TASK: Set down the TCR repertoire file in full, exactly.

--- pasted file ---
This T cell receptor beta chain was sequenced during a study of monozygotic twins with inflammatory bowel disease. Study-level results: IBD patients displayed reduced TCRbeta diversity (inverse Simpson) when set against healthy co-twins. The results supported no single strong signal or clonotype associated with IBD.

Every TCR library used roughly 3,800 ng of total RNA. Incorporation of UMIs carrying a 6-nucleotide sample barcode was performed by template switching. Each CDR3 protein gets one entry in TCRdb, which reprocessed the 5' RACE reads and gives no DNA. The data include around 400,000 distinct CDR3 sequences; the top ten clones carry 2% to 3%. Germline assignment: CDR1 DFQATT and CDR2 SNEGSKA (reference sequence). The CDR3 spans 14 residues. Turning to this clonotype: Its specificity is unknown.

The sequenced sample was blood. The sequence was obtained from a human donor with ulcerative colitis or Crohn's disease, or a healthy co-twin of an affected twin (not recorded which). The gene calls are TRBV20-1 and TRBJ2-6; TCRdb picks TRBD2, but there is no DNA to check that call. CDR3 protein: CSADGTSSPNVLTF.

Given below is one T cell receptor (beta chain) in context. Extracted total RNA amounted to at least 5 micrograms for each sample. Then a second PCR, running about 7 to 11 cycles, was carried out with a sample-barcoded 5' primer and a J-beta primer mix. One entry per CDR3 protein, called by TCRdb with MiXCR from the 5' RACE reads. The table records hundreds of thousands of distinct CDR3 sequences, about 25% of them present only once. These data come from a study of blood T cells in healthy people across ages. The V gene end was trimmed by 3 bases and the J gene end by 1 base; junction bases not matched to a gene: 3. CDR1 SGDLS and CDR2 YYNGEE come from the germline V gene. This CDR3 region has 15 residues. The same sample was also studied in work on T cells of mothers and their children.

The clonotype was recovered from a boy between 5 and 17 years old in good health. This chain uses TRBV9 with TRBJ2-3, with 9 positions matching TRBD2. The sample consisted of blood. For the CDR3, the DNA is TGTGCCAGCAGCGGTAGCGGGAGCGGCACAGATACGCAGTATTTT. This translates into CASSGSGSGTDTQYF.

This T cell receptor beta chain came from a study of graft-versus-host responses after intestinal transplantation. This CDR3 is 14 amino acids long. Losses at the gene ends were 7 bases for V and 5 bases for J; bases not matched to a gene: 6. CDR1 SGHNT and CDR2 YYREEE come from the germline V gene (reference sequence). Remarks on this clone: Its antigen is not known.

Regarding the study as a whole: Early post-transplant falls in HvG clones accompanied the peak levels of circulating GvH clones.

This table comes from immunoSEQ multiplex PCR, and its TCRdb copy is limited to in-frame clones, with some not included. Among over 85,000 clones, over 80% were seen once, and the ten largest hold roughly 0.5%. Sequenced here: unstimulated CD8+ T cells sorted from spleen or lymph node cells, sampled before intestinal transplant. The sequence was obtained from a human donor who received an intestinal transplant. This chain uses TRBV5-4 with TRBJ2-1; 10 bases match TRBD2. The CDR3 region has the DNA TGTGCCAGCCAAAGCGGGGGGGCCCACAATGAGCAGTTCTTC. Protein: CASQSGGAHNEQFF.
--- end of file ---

This T cell receptor beta chain was sequenced during a study of monozygotic twins with inflammatory bowel disease. Study-level results: IBD patients displayed reduced TCRbeta diversity (inverse Simpson) when set against healthy co-twins. The results supported no single strong signal or clonotype associated with IBD.

Every TCR library used roughly 3,800 ng of total RNA. Incorporation of UMIs carrying a 6-nucleotide sample barcode was performed by template switching. Each CDR3 protein gets one entry in TCRdb, which reprocessed the 5' RACE reads and gives no DNA. The data include around 400,000 distinct CDR3 sequences; the top ten clones carry 2% to 3%. Germline assignment: CDR1 DFQATT and CDR2 SNEGSKA (reference sequence). The CDR3 spans 14 residues. Turning to this clonotype: Its specificity is unknown.

The sequenced sample was blood. The sequence was obtained from a human donor with ulcerative colitis or Crohn's disease, or a healthy co-twin of an affected twin (not recorded which). The gene calls are TRBV20-1 and TRBJ2-6; TCRdb picks TRBD2, but there is no DNA to check that call. CDR3 protein: CSADGTSSPNVLTF.

Given below is one T cell receptor (beta chain) in context. Extracted total RNA amounted to at least 5 micrograms for each sample. Then a second PCR, running about 7 to 11 cycles, was carried out with a sample-barcoded 5' primer and a J-beta primer mix. One entry per CDR3 protein, called by TCRdb with MiXCR from the 5' RACE reads. The table records hundreds of thousands of distinct CDR3 sequences, about 25% of them present only once. These data come from a study of blood T cells in healthy people across ages. The V gene end was trimmed by 3 bases and the J gene end by 1 base; junction bases not matched to a gene: 3. CDR1 SGDLS and CDR2 YYNGEE come from the germline V gene. This CDR3 region has 15 residues. The same sample was also studied in work on T cells of mothers and their children.

The clonotype was recovered from a boy between 5 and 17 years old in good health. This chain uses TRBV9 with TRBJ2-3, with 9 positions matching TRBD2. The sample consisted of blood. For the CDR3, the DNA is TGTGCCAGCAGCGGTAGCGGGAGCGGCACAGATACGCAGTATTTT. This translates into CASSGSGSGTDTQYF.

This T cell receptor beta chain came from a study of graft-versus-host responses after intestinal transplantation. This CDR3 is 14 amino acids long. Losses at the gene ends were 7 bases for V and 5 bases for J; bases not matched to a gene: 6. CDR1 SGHNT and CDR2 YYREEE come from the germline V gene (reference sequence). Remarks on this clone: Its antigen is not known.

Regarding the study as a whole: Early post-transplant falls in HvG clones accompanied the peak levels of circulating GvH clones.

This table comes from immunoSEQ multiplex PCR, and its TCRdb copy is limited to in-frame clones, with some not included. Among over 85,000 clones, over 80% were seen once, and the ten largest hold roughly 0.5%. Sequenced here: unstimulated CD8+ T cells sorted from spleen or lymph node cells, sampled before intestinal transplant. The sequence was obtained from a human donor who received an intestinal transplant. This chain uses TRBV5-4 with TRBJ2-1; 10 bases match TRBD2. The CDR3 region has the DNA TGTGCCAGCCAAAGCGGGGGGGCCCACAATGAGCAGTTCTTC. Protein: CASQSGGAHNEQFF.